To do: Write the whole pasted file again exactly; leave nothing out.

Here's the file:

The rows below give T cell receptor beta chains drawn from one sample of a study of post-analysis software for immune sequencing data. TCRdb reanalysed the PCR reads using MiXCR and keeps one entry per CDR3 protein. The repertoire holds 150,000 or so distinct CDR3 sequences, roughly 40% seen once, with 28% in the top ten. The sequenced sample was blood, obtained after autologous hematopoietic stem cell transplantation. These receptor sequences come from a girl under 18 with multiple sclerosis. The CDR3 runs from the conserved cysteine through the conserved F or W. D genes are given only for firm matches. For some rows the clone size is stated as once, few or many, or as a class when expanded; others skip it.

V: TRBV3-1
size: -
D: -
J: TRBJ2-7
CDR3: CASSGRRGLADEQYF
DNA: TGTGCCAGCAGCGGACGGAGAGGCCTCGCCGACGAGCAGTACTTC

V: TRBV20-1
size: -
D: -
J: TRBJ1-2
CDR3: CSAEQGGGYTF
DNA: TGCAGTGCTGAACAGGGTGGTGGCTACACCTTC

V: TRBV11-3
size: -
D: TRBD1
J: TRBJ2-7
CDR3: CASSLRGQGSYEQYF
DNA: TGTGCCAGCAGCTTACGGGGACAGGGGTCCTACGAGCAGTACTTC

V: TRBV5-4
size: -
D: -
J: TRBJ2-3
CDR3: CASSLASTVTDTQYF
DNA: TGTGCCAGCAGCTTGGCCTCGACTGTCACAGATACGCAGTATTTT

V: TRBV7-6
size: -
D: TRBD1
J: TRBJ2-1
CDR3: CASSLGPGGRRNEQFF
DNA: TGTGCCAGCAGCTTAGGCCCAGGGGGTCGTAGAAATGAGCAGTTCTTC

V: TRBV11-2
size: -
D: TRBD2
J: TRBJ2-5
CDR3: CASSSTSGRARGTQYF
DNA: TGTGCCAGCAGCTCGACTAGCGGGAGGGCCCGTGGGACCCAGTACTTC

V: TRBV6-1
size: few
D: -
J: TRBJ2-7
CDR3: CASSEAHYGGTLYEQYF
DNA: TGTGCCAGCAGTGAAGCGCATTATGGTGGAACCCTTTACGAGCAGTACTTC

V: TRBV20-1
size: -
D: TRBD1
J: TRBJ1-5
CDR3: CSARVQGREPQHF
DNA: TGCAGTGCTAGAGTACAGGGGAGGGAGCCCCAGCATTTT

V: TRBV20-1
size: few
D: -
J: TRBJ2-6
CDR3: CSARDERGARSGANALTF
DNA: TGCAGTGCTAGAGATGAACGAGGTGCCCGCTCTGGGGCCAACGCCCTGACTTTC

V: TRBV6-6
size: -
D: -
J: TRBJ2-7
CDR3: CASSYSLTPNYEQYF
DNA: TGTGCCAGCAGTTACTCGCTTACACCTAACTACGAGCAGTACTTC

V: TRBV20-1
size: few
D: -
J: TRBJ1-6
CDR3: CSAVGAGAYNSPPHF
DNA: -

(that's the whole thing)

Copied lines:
The rows below give T cell receptor beta chains drawn from one sample of a study of post-analysis software for immune sequencing data. TCRdb reanalysed the PCR reads using MiXCR and keeps one entry per CDR3 protein. The repertoire holds 150,000 or so distinct CDR3 sequences, roughly 40% seen once, with 28% in the top ten. The sequenced sample was blood, obtained after autologous hematopoietic stem cell transplantation. These receptor sequences come from a girl under 18 with multiple sclerosis. The CDR3 runs from the conserved cysteine through the conserved F or W. D genes are given only for firm matches. For some rows the clone size is stated as once, few or many, or as a class when expanded; others skip it.

V: TRBV3-1
size: -
D: -
J: TRBJ2-7
CDR3: CASSGRRGLADEQYF
DNA: TGTGCCAGCAGCGGACGGAGAGGCCTCGCCGACGAGCAGTACTTC

V: TRBV20-1
size: -
D: -
J: TRBJ1-2
CDR3: CSAEQGGGYTF
DNA: TGCAGTGCTGAACAGGGTGGTGGCTACACCTTC

V: TRBV11-3
size: -
D: TRBD1
J: TRBJ2-7
CDR3: CASSLRGQGSYEQYF
DNA: TGTGCCAGCAGCTTACGGGGACAGGGGTCCTACGAGCAGTACTTC

V: TRBV5-4
size: -
D: -
J: TRBJ2-3
CDR3: CASSLASTVTDTQYF
DNA: TGTGCCAGCAGCTTGGCCTCGACTGTCACAGATACGCAGTATTTT

V: TRBV7-6
size: -
D: TRBD1
J: TRBJ2-1
CDR3: CASSLGPGGRRNEQFF
DNA: TGTGCCAGCAGCTTAGGCCCAGGGGGTCGTAGAAATGAGCAGTTCTTC

V: TRBV11-2
size: -
D: TRBD2
J: TRBJ2-5
CDR3: CASSSTSGRARGTQYF
DNA: TGTGCCAGCAGCTCGACTAGCGGGAGGGCCCGTGGGACCCAGTACTTC

V: TRBV6-1
size: few
D: -
J: TRBJ2-7
CDR3: CASSEAHYGGTLYEQYF
DNA: TGTGCCAGCAGTGAAGCGCATTATGGTGGAACCCTTTACGAGCAGTACTTC

V: TRBV20-1
size: -
D: TRBD1
J: TRBJ1-5
CDR3: CSARVQGREPQHF
DNA: TGCAGTGCTAGAGTACAGGGGAGGGAGCCCCAGCATTTT

V: TRBV20-1
size: few
D: -
J: TRBJ2-6
CDR3: CSARDERGARSGANALTF
DNA: TGCAGTGCTAGAGATGAACGAGGTGCCCGCTCTGGGGCCAACGCCCTGACTTTC

V: TRBV6-6
size: -
D: -
J: TRBJ2-7
CDR3: CASSYSLTPNYEQYF
DNA: TGTGCCAGCAGTTACTCGCTTACACCTAACTACGAGCAGTACTTC

V: TRBV20-1
size: few
D: -
J: TRBJ1-6
CDR3: CSAVGAGAYNSPPHF
DNA: -